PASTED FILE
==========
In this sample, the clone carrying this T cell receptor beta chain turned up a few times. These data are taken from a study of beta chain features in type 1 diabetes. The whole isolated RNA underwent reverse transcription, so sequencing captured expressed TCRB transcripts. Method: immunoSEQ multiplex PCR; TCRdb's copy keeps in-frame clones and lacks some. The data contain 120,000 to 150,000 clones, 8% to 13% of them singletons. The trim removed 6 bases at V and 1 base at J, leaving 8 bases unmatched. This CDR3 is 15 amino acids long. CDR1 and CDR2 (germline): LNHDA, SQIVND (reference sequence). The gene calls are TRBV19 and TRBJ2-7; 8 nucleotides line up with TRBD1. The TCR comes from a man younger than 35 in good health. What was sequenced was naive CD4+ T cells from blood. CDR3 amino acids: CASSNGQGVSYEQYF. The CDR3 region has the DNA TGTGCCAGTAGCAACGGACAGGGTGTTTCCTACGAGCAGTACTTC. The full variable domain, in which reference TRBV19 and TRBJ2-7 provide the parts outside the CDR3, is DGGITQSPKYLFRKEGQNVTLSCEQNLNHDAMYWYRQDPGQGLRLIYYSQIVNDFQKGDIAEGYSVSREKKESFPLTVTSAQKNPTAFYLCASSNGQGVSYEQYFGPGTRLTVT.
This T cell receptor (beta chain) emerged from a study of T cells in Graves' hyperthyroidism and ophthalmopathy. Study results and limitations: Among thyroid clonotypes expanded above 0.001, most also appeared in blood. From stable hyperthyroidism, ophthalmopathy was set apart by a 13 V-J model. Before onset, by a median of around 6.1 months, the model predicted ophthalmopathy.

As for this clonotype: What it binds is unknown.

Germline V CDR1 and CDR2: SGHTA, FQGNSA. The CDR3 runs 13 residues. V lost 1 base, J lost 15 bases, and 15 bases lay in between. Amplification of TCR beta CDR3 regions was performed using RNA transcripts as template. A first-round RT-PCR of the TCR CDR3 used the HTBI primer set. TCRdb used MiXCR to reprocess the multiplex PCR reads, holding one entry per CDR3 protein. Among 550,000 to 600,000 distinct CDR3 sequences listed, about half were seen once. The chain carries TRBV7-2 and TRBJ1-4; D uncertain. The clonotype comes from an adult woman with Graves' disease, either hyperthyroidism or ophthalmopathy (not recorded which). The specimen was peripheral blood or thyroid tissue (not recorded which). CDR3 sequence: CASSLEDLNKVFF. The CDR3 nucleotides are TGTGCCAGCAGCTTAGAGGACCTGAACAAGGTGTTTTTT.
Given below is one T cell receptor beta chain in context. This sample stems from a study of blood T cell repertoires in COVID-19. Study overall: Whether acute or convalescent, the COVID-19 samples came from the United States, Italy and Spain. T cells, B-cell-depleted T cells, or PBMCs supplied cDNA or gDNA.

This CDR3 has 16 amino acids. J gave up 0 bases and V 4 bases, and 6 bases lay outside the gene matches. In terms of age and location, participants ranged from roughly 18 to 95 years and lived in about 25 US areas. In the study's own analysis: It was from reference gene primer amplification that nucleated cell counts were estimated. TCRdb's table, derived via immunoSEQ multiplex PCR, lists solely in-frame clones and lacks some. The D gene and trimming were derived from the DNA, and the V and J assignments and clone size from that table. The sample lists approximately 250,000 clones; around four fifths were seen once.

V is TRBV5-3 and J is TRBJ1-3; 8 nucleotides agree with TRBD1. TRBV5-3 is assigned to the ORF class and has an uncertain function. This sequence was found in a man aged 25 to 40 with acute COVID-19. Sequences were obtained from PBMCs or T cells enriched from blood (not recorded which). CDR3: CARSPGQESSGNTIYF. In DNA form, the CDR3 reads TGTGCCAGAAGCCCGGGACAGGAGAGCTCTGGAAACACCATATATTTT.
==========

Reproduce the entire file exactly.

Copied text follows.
In this sample, the clone carrying this T cell receptor beta chain turned up a few times. These data are taken from a study of beta chain features in type 1 diabetes. The whole isolated RNA underwent reverse transcription, so sequencing captured expressed TCRB transcripts. Method: immunoSEQ multiplex PCR; TCRdb's copy keeps in-frame clones and lacks some. The data contain 120,000 to 150,000 clones, 8% to 13% of them singletons. The trim removed 6 bases at V and 1 base at J, leaving 8 bases unmatched. This CDR3 is 15 amino acids long. CDR1 and CDR2 (germline): LNHDA, SQIVND (reference sequence). The gene calls are TRBV19 and TRBJ2-7; 8 nucleotides line up with TRBD1. The TCR comes from a man younger than 35 in good health. What was sequenced was naive CD4+ T cells from blood. CDR3 amino acids: CASSNGQGVSYEQYF. The CDR3 region has the DNA TGTGCCAGTAGCAACGGACAGGGTGTTTCCTACGAGCAGTACTTC. The full variable domain, in which reference TRBV19 and TRBJ2-7 provide the parts outside the CDR3, is DGGITQSPKYLFRKEGQNVTLSCEQNLNHDAMYWYRQDPGQGLRLIYYSQIVNDFQKGDIAEGYSVSREKKESFPLTVTSAQKNPTAFYLCASSNGQGVSYEQYFGPGTRLTVT.
This T cell receptor (beta chain) emerged from a study of T cells in Graves' hyperthyroidism and ophthalmopathy. Study results and limitations: Among thyroid clonotypes expanded above 0.001, most also appeared in blood. From stable hyperthyroidism, ophthalmopathy was set apart by a 13 V-J model. Before onset, by a median of around 6.1 months, the model predicted ophthalmopathy.

As for this clonotype: What it binds is unknown.

Germline V CDR1 and CDR2: SGHTA, FQGNSA. The CDR3 runs 13 residues. V lost 1 base, J lost 15 bases, and 15 bases lay in between. Amplification of TCR beta CDR3 regions was performed using RNA transcripts as template. A first-round RT-PCR of the TCR CDR3 used the HTBI primer set. TCRdb used MiXCR to reprocess the multiplex PCR reads, holding one entry per CDR3 protein. Among 550,000 to 600,000 distinct CDR3 sequences listed, about half were seen once. The chain carries TRBV7-2 and TRBJ1-4; D uncertain. The clonotype comes from an adult woman with Graves' disease, either hyperthyroidism or ophthalmopathy (not recorded which). The specimen was peripheral blood or thyroid tissue (not recorded which). CDR3 sequence: CASSLEDLNKVFF. The CDR3 nucleotides are TGTGCCAGCAGCTTAGAGGACCTGAACAAGGTGTTTTTT.
Given below is one T cell receptor beta chain in context. This sample stems from a study of blood T cell repertoires in COVID-19. Study overall: Whether acute or convalescent, the COVID-19 samples came from the United States, Italy and Spain. T cells, B-cell-depleted T cells, or PBMCs supplied cDNA or gDNA.

This CDR3 has 16 amino acids. J gave up 0 bases and V 4 bases, and 6 bases lay outside the gene matches. In terms of age and location, participants ranged from roughly 18 to 95 years and lived in about 25 US areas. In the study's own analysis: It was from reference gene primer amplification that nucleated cell counts were estimated. TCRdb's table, derived via immunoSEQ multiplex PCR, lists solely in-frame clones and lacks some. The D gene and trimming were derived from the DNA, and the V and J assignments and clone size from that table. The sample lists approximately 250,000 clones; around four fifths were seen once.

V is TRBV5-3 and J is TRBJ1-3; 8 nucleotides agree with TRBD1. TRBV5-3 is assigned to the ORF class and has an uncertain function. This sequence was found in a man aged 25 to 40 with acute COVID-19. Sequences were obtained from PBMCs or T cells enriched from blood (not recorded which). CDR3: CARSPGQESSGNTIYF. In DNA form, the CDR3 reads TGTGCCAGAAGCCCGGGACAGGAGAGCTCTGGAAACACCATATATTTT.